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Importers Look East

Importers are looking increasingly to ports on the East Coast of the United States, according to The Wall Street Journal (subscription).

The shift: In the past, ports in California were the destination for many industries seeking to bring goods into the United States from abroad. Long Beach and Los Angeles, in particular, served as the gateway to the U.S. But in recent years, traffic has begun to move away from the West Coast and toward ports in New York and New Jersey, Georgia, Texas and South Carolina.

  • “In August, Los Angeles lost its title as busiest port in the nation to the Port of New York and New Jersey as measured by the number of imported containers. It trailed its East Coast rival again in that measure during September and October, according to the Pacific Merchant Shipping Association and ports data.”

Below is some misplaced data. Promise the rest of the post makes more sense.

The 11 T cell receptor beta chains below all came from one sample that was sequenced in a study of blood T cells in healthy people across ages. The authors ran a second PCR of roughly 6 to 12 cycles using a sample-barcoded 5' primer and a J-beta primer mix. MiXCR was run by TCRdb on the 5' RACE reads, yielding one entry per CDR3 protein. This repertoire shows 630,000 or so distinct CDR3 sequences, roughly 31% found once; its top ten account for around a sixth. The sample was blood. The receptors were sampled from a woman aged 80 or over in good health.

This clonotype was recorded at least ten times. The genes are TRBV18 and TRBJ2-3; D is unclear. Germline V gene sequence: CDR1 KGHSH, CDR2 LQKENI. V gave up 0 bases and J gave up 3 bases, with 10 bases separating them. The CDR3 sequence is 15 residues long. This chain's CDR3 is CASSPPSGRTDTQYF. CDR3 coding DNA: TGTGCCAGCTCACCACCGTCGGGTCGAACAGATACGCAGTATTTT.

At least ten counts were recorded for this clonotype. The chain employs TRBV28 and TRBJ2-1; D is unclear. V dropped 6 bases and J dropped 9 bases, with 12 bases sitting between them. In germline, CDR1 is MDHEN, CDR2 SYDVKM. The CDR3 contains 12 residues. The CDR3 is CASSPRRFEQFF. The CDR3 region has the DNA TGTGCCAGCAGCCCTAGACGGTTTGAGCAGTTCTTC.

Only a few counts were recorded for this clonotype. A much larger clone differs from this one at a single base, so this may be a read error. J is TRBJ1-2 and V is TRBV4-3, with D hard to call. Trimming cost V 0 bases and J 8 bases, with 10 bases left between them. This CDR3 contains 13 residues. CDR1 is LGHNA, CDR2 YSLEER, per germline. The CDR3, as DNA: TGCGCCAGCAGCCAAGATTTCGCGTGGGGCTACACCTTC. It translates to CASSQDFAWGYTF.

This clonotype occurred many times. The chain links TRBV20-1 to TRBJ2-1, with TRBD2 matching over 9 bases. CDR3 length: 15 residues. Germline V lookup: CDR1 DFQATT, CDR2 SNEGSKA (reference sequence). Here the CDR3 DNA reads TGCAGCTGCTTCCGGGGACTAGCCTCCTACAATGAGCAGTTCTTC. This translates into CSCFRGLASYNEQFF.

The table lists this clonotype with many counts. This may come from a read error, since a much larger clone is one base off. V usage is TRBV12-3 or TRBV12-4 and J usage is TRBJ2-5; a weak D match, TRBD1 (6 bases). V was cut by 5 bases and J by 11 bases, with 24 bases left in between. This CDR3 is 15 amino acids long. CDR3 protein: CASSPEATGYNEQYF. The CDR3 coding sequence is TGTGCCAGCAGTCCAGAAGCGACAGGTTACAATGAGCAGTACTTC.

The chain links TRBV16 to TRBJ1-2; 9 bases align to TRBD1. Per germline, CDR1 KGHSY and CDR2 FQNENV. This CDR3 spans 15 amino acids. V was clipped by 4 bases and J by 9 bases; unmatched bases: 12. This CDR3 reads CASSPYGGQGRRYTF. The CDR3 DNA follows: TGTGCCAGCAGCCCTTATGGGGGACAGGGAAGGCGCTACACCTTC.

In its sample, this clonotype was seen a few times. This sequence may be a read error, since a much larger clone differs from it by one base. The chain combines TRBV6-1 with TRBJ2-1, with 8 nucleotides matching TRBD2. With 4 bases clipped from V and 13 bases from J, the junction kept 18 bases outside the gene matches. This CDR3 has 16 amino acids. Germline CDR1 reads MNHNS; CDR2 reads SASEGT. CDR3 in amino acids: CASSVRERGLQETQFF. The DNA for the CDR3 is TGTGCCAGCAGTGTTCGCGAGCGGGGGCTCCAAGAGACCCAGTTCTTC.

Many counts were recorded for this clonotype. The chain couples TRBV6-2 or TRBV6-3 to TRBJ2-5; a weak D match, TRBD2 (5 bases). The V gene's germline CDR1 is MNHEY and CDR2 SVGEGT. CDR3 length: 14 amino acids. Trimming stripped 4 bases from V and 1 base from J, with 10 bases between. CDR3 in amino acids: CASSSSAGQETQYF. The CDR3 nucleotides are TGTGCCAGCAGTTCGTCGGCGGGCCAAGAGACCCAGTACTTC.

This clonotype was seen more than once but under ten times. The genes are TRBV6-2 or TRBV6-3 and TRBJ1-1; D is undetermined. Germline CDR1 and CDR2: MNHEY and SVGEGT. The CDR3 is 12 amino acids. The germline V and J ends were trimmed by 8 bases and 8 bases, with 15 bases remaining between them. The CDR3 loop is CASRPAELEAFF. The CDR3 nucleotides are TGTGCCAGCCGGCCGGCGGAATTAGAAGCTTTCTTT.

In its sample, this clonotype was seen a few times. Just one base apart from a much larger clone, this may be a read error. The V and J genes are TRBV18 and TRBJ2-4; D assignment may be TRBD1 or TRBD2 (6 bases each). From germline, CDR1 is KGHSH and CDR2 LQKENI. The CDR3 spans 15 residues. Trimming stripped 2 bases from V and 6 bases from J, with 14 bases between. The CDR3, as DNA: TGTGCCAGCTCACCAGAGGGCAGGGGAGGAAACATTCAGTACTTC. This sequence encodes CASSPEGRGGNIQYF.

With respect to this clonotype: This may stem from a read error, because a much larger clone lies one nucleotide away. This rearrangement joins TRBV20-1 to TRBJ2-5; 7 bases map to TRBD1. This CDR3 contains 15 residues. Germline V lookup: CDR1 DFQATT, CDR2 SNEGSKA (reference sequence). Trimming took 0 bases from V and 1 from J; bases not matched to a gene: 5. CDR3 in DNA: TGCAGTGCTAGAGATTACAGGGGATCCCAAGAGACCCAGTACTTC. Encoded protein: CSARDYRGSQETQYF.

Why it’s happening: A range of ongoing issues has fueled a gradual shift away from California and toward ports in the East and South.

  • “Their reasons range from fears of a dockworkers strike along the West Coast and a repeat of the bottlenecks that roiled supply chains early in the pandemic to a reduced dependence on Chinese production and the need to get products to all parts of the country faster.”

The impact: Railroads and logistics companies are following the new traffic, adding warehouses and transportation services in the Southeast to help move goods from newly inundated ports.

  • Supply chains are also becoming more flexible; by shifting some goods to other ports around the country, companies reduce the risk that a slowdown or stoppage at one port in California could upend their processes.
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